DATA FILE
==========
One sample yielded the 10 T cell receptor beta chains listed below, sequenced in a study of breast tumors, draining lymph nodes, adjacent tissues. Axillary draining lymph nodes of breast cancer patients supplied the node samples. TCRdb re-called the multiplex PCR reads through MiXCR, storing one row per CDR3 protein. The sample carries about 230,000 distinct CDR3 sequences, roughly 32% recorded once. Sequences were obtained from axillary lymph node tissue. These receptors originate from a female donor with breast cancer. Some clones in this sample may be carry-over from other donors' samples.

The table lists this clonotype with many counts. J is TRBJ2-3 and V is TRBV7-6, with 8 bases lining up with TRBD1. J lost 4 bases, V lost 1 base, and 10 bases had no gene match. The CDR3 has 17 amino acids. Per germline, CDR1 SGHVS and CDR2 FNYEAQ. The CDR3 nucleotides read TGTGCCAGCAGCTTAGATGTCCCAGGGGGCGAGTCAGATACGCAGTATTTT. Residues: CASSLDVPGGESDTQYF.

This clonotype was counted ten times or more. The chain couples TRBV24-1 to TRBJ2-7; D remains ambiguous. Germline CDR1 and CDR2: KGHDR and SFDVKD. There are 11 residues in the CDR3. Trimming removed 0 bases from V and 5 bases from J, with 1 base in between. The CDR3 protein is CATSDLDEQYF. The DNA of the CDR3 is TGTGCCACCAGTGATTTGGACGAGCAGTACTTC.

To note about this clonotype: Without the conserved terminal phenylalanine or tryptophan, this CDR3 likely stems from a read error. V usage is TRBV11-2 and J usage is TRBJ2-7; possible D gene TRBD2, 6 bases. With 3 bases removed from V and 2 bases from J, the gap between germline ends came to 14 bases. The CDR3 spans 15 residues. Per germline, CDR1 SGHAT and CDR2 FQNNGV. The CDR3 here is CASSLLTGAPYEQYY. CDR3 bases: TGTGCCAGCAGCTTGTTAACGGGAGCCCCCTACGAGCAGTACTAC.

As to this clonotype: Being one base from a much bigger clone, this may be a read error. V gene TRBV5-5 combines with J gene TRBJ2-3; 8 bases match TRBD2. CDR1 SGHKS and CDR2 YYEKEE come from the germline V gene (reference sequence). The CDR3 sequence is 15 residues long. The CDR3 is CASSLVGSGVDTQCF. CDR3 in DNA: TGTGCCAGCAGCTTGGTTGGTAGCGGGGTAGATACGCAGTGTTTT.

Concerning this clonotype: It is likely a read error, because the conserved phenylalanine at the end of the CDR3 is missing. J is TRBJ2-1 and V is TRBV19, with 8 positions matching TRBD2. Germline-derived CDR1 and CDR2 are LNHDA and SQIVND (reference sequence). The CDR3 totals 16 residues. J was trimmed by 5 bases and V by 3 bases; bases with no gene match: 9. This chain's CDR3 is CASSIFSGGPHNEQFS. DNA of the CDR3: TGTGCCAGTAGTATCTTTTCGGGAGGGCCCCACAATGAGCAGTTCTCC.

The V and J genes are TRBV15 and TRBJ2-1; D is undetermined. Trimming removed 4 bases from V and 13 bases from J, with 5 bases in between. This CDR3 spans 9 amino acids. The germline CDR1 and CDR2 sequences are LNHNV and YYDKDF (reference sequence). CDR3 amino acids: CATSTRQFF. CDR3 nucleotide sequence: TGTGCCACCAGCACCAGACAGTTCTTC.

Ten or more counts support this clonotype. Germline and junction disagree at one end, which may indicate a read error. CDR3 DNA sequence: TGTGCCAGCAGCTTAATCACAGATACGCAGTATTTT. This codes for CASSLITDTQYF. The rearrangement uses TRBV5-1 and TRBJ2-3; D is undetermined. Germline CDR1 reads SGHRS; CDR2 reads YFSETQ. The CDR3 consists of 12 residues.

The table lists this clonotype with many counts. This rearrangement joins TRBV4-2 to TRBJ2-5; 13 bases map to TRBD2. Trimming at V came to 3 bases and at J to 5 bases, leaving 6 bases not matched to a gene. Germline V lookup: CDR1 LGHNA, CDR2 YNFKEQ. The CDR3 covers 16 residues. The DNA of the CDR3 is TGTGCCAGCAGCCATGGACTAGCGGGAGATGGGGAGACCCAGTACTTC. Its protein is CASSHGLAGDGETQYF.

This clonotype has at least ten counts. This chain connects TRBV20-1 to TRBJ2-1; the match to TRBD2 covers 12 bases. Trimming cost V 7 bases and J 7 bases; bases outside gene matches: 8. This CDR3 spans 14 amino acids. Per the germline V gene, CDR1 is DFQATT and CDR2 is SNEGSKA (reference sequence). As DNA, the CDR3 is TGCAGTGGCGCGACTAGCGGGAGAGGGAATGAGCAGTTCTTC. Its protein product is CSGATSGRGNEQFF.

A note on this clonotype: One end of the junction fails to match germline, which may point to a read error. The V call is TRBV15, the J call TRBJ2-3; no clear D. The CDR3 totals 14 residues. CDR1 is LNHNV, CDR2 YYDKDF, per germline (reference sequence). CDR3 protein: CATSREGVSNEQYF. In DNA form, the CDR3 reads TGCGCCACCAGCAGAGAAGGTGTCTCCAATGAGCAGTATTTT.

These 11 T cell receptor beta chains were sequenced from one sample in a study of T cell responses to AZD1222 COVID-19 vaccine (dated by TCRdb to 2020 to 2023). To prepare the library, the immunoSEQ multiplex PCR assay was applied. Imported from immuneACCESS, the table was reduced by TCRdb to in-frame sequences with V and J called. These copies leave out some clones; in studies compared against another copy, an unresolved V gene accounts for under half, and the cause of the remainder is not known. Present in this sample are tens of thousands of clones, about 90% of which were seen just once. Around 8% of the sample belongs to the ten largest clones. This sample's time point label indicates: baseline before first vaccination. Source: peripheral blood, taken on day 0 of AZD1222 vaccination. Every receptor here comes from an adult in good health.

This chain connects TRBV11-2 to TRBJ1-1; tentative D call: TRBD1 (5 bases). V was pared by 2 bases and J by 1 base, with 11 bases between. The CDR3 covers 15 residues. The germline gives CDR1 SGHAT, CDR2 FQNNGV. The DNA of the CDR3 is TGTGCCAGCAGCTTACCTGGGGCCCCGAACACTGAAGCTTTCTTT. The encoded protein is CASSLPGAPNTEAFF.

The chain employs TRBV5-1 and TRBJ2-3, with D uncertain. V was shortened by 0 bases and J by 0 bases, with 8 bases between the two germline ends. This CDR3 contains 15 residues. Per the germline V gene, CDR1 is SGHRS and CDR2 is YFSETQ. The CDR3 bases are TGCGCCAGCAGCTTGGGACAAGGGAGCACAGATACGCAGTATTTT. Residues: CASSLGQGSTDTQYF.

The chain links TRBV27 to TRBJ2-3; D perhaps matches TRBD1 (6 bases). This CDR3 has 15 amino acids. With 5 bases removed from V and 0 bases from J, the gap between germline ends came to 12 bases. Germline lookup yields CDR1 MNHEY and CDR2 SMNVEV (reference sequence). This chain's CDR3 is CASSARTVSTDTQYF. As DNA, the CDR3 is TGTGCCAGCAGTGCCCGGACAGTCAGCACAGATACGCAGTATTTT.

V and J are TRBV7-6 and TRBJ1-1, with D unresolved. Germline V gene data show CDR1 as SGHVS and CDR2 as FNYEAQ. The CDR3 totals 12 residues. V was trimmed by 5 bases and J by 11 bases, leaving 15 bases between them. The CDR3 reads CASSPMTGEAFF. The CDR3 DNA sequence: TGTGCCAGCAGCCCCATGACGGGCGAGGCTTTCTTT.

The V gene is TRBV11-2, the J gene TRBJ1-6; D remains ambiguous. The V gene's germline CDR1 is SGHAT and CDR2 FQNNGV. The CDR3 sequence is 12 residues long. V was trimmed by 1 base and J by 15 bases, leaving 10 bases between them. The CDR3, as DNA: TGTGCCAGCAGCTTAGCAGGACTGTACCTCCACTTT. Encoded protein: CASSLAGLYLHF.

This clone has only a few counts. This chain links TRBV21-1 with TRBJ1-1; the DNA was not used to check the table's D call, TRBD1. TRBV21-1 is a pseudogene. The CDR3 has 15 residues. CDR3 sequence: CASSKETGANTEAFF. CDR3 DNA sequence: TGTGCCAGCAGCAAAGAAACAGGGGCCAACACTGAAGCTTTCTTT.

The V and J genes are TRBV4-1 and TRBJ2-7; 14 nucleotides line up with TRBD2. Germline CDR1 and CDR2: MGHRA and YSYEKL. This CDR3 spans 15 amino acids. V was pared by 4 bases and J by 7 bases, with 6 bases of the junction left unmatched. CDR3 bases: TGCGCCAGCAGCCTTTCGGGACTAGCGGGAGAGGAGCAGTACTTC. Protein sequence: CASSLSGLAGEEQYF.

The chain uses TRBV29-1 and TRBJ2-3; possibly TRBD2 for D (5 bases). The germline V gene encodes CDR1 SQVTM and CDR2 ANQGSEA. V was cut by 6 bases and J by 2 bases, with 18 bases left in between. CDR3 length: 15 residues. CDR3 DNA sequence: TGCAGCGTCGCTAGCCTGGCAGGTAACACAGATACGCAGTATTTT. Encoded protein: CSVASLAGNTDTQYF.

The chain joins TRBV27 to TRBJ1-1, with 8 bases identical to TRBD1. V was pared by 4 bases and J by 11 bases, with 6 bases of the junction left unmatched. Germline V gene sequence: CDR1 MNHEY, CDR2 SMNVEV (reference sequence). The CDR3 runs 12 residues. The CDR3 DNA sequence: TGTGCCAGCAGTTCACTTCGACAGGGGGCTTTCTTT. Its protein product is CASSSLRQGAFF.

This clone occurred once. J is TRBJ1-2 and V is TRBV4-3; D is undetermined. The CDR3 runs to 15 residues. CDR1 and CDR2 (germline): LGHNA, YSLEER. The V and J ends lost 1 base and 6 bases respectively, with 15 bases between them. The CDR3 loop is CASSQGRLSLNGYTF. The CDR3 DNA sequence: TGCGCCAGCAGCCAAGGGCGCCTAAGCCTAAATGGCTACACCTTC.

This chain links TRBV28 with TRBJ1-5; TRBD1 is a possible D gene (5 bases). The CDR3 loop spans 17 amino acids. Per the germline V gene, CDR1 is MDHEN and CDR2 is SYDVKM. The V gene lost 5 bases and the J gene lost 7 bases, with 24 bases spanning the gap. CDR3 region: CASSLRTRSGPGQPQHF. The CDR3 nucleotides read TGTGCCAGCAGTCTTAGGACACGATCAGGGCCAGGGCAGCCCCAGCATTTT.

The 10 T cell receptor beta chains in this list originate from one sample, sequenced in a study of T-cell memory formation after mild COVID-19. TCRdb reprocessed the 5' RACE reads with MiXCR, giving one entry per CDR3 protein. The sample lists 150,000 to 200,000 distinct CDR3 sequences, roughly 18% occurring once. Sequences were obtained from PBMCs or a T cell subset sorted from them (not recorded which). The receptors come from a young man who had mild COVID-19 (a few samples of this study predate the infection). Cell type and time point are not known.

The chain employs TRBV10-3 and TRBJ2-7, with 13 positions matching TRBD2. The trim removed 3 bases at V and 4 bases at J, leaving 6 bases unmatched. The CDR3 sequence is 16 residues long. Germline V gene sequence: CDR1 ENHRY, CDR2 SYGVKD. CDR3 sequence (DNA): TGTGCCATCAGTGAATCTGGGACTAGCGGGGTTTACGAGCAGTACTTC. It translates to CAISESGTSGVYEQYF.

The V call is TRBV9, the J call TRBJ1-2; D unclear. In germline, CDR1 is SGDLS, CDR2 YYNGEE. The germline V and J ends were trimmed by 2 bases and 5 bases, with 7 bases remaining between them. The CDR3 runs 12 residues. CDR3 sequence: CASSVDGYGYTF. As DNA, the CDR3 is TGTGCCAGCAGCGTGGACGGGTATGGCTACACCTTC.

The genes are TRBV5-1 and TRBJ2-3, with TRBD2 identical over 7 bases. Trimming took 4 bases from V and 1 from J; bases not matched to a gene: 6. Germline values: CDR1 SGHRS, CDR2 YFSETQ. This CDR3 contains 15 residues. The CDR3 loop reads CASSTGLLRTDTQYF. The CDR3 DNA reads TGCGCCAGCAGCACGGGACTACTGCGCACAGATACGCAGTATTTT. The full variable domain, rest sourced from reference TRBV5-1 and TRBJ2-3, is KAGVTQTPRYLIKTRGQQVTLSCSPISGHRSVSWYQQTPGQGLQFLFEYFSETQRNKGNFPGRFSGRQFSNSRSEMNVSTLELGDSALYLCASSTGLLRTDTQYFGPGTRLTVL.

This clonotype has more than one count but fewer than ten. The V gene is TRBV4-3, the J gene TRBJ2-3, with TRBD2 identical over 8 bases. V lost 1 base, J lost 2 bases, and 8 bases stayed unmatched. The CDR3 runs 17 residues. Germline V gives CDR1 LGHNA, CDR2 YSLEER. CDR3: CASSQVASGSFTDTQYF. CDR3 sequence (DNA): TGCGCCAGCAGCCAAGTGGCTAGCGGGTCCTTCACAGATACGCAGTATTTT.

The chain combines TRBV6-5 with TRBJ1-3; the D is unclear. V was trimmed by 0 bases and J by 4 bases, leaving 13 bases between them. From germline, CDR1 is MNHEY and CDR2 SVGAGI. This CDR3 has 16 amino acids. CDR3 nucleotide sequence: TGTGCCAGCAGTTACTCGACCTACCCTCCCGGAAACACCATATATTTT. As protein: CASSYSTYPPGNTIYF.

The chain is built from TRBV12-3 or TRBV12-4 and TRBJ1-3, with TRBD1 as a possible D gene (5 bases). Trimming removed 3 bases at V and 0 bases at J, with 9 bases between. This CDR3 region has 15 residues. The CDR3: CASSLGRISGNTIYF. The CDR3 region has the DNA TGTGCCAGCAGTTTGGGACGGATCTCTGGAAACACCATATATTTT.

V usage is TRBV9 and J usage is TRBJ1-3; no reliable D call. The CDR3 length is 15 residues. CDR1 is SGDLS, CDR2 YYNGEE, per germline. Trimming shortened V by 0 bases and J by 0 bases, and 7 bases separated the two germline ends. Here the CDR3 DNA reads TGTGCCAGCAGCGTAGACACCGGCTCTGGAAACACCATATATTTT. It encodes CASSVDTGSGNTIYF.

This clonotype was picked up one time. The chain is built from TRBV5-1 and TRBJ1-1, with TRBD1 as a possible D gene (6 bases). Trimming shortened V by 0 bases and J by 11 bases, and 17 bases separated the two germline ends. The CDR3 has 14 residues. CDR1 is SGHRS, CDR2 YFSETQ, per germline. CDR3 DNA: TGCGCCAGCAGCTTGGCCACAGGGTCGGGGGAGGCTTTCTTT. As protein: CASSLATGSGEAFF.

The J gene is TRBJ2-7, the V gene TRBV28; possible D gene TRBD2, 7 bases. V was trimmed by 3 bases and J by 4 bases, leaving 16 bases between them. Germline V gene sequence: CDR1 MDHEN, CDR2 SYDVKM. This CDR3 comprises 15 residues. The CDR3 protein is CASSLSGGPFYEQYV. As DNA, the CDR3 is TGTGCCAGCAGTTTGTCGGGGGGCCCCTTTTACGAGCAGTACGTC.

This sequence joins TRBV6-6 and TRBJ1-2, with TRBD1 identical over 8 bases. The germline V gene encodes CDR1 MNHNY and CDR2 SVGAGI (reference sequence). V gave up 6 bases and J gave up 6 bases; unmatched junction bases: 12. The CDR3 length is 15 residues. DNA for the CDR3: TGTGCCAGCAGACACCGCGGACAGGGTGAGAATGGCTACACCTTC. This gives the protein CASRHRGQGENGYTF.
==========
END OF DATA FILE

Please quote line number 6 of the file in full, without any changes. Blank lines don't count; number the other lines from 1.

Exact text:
Concerning this clonotype: It is likely a read error, because the conserved phenylalanine at the end of the CDR3 is missing. J is TRBJ2-1 and V is TRBV19, with 8 positions matching TRBD2. Germline-derived CDR1 and CDR2 are LNHDA and SQIVND (reference sequence). The CDR3 totals 16 residues. J was trimmed by 5 bases and V by 3 bases; bases with no gene match: 9. This chain's CDR3 is CASSIFSGGPHNEQFS. DNA of the CDR3: TGTGCCAGTAGTATCTTTTCGGGAGGGCCCCACAATGAGCAGTTCTCC.